Worried that turning off your water supply will adversely affect your boiler? This worry is usually caused by a fear of overheating, like boiling a kettle with no water in it. In reality though, your boiler is unlikely to be at risk of damage.
Whether you’re looking to safely switch off the hot water supply to your combi, system or heat only boiler, we’ll explain how to run your boiler without a water supply. If you’re worried about your central heating system, read on for advice from Ideal Heating.
What do I do if I find a water leak?
First up, if you have discovered a water leak anywhere in your home, whether that’s in your gas boiler, your storage tanks or anywhere else, turning off your water at the stopcock should be your first priority.
How to find your stopcock
Your stopcock is usually found underneath your kitchen sink, and is a tap or valve. Because they are rarely turned off, they can sometimes be hard work, but you or a strong neighbour should be able to do it.
Note that if you’ve changed the location or arrangement of your kitchen, the stopcock could be somewhere else completely – now’s a good time to find it so you know where it is in future.
What to do if you can’t find your stopcock
If you can’t find your stopcock, there should be another valve outside, possibly outside your property’s boundary. You’ll probably need to contact your local water authority to turn it off, partly because it might be shared with neighbours’ supply, and partly because you might need a special key to lift the cover.
How to deal with a water leak
Put a bucket or washing up bowl under the leak, and if you want to be extra safe, switch off your boiler and isolate your electricity at the main fuse box.
Stopping the supply of water might not stop the leak immediately. If a tank or cylinder is leaking, it may be that it needs to empty itself first - but at least it won’t be constantly re-filling itself. A leaking tank or cylinder will drain itself down to the level of the leak and then stop once the water is turned off.
What kind of central heating system do you have?
There are three main types of boiler setup, and they all provide hot tap water in slightly different ways:
- A combi boiler heats up water on demand, by passing mains water over a heat exchanger containing freshly boiled water circulating the other way.
- A system boiler supplies mains water to a cylinder, which is heated up by hot water being circulated around it, rather like a radiator. The cylinder is under pressure from the mains, however. It draws hot water from the top and supplies pressurised cold water to the bottom, which is how pressure at the taps is maintained.
- A heat only (conventional) boiler is similar to a system boiler, but the cylinder is not under mains water pressure – the water pressure comes from gravity. That’s why the cold water supply tank is usually in the loft or another high point in the home.
In all three systems, however, the water that comes out of your tap is not the same water as that which is passing through the heat exchangers. The water that is heated by the boiler is in a closed loop, and is heated, cooled and circulated continually. The water that comes from your hot taps will be either direct from your mains, from a cylinder or from a loft tank.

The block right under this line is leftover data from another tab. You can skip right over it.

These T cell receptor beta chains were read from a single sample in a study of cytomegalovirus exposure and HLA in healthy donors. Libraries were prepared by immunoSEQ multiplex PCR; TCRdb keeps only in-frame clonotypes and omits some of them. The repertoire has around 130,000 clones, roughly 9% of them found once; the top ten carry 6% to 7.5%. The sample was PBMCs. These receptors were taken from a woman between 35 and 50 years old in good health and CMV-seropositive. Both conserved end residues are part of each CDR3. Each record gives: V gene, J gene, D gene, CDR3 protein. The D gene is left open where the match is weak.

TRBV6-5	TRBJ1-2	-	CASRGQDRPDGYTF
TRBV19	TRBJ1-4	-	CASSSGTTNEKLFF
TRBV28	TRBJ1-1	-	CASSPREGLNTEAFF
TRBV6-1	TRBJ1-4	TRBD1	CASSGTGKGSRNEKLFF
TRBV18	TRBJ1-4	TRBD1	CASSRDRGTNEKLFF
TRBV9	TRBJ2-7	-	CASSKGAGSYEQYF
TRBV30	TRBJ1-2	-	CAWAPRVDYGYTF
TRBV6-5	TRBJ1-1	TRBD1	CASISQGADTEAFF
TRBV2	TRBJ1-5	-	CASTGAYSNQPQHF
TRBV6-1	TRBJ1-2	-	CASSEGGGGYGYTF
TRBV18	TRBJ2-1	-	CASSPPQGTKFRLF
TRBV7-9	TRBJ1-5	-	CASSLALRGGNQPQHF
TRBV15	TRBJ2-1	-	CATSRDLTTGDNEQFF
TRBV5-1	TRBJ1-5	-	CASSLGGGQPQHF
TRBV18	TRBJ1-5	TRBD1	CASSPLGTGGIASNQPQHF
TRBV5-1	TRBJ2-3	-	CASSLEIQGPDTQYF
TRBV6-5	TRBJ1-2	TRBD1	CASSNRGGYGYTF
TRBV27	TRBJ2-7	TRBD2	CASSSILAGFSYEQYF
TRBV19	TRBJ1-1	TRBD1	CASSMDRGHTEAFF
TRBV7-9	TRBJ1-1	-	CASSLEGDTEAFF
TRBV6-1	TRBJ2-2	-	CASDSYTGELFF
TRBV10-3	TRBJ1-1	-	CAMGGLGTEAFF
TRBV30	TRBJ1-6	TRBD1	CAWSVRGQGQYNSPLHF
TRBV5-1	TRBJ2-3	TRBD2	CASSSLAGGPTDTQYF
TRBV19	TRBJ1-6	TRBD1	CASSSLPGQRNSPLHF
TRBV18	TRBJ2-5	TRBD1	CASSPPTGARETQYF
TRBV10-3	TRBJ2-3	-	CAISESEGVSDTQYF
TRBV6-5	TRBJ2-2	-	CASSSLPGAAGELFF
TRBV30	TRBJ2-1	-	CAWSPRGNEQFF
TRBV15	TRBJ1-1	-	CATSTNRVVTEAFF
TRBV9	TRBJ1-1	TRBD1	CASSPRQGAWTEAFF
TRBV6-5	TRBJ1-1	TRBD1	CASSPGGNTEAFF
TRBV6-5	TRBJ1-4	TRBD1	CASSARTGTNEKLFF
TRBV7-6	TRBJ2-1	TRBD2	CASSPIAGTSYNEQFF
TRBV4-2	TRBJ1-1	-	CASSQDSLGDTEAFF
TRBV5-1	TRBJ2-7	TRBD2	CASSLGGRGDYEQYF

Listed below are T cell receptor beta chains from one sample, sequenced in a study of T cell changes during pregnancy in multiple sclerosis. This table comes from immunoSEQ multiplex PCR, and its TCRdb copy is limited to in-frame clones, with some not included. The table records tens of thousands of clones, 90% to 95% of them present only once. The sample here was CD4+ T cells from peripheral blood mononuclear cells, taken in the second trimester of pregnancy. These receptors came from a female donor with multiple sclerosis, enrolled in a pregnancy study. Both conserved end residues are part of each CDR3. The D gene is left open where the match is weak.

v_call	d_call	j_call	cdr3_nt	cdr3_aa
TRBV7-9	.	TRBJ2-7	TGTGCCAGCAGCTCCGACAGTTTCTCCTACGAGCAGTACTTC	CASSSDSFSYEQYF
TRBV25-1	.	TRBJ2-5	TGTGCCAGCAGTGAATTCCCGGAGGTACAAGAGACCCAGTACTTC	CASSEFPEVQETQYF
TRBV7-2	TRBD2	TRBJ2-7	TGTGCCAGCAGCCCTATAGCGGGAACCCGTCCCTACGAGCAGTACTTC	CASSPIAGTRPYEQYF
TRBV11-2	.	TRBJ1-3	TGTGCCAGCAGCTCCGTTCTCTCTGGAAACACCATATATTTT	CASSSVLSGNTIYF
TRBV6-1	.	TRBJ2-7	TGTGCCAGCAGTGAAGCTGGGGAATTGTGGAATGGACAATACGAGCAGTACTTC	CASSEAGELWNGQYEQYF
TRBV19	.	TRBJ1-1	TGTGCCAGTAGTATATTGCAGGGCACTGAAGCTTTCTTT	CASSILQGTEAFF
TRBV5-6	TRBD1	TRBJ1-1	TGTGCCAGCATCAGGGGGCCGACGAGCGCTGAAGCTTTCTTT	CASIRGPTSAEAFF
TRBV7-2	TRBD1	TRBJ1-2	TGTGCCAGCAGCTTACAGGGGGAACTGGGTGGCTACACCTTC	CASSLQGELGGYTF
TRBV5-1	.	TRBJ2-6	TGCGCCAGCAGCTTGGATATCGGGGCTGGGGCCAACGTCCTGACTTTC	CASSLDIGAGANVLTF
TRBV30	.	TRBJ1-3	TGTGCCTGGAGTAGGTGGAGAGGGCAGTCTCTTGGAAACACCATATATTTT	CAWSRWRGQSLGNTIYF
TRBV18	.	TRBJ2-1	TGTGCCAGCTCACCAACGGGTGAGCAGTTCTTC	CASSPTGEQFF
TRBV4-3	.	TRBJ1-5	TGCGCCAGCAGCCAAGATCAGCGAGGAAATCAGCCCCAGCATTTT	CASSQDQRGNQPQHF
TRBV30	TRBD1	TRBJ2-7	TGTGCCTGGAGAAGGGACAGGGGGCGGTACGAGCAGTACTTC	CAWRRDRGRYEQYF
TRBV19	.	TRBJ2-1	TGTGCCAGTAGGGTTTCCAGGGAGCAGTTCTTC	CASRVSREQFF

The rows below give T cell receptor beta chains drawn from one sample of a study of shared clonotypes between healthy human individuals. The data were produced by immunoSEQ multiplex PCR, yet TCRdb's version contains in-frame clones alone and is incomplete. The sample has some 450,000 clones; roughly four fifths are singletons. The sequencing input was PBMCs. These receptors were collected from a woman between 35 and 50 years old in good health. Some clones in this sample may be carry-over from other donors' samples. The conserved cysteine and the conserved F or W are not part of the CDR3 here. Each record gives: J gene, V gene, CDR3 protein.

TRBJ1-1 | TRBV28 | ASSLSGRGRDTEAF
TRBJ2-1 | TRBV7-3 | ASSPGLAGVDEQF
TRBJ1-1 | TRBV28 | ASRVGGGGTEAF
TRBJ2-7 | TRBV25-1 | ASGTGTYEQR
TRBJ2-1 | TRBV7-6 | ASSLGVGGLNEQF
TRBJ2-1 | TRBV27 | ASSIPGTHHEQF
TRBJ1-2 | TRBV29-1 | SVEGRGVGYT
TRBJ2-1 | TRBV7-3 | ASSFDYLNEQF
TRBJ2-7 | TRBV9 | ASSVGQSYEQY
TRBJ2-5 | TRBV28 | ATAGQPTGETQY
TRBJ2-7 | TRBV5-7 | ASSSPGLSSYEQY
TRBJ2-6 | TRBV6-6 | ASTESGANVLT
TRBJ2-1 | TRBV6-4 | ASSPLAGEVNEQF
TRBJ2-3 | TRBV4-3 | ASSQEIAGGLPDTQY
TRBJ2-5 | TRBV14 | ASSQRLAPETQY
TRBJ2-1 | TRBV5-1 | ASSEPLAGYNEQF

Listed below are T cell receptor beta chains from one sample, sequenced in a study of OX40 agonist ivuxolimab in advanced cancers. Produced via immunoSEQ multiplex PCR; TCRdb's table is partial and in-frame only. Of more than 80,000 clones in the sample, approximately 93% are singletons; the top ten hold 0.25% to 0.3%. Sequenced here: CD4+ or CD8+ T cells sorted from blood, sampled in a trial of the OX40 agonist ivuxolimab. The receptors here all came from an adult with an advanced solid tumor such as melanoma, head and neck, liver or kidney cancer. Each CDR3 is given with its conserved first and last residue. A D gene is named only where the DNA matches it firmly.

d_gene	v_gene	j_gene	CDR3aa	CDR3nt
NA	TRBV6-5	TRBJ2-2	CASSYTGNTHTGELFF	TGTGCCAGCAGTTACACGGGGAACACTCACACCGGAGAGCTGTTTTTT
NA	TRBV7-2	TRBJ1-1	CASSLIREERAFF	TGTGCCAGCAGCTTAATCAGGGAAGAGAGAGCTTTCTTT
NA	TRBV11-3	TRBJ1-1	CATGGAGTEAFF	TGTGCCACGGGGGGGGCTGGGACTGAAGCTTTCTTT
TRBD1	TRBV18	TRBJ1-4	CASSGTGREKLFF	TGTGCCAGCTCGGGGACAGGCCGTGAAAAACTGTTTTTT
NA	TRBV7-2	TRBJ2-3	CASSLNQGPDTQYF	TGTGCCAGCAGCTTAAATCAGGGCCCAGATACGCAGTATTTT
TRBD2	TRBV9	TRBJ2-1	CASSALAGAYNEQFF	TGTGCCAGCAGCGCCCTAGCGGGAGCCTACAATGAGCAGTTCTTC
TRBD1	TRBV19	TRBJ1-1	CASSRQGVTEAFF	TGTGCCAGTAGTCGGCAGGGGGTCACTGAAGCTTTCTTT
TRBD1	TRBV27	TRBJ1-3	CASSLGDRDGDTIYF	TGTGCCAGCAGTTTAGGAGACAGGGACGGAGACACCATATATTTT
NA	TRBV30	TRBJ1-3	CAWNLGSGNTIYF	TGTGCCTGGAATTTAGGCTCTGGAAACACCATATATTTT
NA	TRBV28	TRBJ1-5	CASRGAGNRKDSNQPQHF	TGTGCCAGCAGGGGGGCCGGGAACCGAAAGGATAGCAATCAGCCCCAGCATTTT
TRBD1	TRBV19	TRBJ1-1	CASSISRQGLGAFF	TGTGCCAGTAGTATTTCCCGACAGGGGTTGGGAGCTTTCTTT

Isolating your water supply will have no effect on the enclosed loop warming up radiators and exchanging heat to your tap water. You will only cut off the supply of water to the tanks, cylinders and taps.
Is it safe for your boiler to turn the water off at the stopcock?
If boilers didn’t come with a host of sensors and controls, it might indeed damage your boiler if you turned it on with no water to heat up. Your combi boiler would be the worst affected, as the heat exchanger could suffer, but your cylinder and radiators would probably be fine.
How are combi boilers affected by turning off water at the mains?
As long as your boiler is in good working order, you shouldn’t even have to worry about this small risk. A combi boiler should shut down automatically if it detects a drop in mains pressure or if the temperature inside the system gets too high, as would happen without a supply of cold water.
How are system and heat only boilers affected by turning off water at the mains?
System and heat only boilers will continue to heat up the radiators, and you might even get a bit of hot water out of the cylinder, but that will dry up pretty quickly when there’s no pressure or new water entering the system.
Unless you turn on a hot tap, the system will carry on running as if nothing has happened. Turning on a tap will either have no effect or the boiler will shut down. All things considered, the risk of damage is extremely small.
Is there a likelihood of my pipes freezing?
We sometimes hear of people turning off their water supply before leaving the home empty for a few weeks in winter. Their reason is that they wouldn’t want to come home to a burst water main caused by frozen pipes.
It can be a sensible safety measure to isolate the mains water before going away in winter, although remember that if the pipes freeze and burst before the stopcock, it will still start to pour out once it thaws. That may or may not be inside your home.
The benefits of a smart thermostat
If you are leaving the house empty for more than a few days, it should be safe to leave your heating on, however, even if you do turn off the water. It can be useful to have your central heating ticking over on a low temperature while you’re not there with the help of a smart thermostat.
As well as keeping the inside of the house from getting too cold and causing condensation, in extreme cold, you could stop your central heating from freezing, especially if you have pipes running near external walls or in a conservatory.
To find out more about how to take care of your central heating system, take a look at Ideal Heating’s quick and handy Tips and Advice pages.